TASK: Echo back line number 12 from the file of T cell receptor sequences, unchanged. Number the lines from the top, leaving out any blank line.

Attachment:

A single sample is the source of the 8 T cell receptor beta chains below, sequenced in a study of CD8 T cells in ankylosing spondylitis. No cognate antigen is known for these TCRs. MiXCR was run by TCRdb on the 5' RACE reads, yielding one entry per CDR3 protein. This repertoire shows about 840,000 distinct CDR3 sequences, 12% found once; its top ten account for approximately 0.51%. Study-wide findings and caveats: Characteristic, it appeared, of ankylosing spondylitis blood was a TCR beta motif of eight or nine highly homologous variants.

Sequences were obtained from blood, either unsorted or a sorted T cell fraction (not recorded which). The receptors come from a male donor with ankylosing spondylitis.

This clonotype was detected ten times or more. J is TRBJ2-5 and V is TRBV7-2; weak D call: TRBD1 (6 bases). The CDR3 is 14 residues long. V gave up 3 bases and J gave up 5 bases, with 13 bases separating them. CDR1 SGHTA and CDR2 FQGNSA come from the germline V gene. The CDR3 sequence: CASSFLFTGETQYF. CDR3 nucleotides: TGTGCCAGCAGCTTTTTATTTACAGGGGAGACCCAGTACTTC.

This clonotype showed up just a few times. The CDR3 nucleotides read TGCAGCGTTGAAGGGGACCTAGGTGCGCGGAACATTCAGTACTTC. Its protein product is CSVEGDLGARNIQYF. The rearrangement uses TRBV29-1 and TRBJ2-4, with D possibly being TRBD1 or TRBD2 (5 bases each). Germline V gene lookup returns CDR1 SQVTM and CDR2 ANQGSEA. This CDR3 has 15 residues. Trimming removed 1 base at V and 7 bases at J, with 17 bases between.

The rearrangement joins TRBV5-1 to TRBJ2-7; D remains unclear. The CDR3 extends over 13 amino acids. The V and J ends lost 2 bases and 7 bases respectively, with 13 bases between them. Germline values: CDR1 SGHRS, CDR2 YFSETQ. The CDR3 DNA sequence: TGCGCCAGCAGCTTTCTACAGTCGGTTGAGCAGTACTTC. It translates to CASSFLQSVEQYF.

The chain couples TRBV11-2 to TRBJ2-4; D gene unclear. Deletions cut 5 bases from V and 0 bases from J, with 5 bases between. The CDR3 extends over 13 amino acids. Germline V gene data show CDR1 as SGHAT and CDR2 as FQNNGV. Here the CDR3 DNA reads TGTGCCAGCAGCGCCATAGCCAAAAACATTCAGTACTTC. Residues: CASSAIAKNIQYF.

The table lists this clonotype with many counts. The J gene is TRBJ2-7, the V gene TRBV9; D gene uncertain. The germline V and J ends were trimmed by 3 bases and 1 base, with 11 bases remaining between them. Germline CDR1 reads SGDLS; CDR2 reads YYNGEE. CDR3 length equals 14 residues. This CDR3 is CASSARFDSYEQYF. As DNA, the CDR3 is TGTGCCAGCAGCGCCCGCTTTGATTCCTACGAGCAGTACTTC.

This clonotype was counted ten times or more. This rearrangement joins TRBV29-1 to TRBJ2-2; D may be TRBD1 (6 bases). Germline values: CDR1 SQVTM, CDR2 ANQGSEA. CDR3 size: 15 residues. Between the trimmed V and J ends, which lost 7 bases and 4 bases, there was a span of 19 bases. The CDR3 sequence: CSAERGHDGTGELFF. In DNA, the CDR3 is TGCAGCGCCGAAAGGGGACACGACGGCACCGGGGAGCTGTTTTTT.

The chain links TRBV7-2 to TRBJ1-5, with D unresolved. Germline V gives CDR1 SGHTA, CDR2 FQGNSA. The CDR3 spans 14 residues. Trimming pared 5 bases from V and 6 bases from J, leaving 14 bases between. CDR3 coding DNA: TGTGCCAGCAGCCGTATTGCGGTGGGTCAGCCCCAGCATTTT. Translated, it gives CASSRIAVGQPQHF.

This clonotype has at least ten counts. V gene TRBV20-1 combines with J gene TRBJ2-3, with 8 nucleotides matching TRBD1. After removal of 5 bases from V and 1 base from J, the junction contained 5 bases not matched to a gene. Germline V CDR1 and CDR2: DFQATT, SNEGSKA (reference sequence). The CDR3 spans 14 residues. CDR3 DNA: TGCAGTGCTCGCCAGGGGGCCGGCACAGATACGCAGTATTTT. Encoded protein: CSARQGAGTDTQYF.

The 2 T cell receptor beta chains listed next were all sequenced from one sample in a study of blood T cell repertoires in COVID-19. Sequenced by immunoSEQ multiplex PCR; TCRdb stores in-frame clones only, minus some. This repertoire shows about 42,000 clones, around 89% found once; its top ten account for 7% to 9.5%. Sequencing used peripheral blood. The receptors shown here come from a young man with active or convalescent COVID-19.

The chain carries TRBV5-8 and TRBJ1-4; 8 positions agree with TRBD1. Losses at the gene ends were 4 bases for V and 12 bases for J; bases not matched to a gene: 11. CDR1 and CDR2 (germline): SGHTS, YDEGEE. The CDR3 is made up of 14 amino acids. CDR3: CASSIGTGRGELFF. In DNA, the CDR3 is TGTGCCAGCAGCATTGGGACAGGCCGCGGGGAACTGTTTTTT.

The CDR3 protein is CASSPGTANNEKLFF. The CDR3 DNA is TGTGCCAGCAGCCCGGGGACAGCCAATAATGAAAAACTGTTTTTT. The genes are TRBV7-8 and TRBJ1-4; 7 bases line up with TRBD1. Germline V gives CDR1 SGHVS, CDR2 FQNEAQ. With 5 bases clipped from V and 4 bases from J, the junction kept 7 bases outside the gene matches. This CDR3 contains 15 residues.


The chain carries TRBV5-8 and TRBJ1-4; 8 positions agree with TRBD1. Losses at the gene ends were 4 bases for V and 12 bases for J; bases not matched to a gene: 11. CDR1 and CDR2 (germline): SGHTS, YDEGEE. The CDR3 is made up of 14 amino acids. CDR3: CASSIGTGRGELFF. In DNA, the CDR3 is TGTGCCAGCAGCATTGGGACAGGCCGCGGGGAACTGTTTTTT.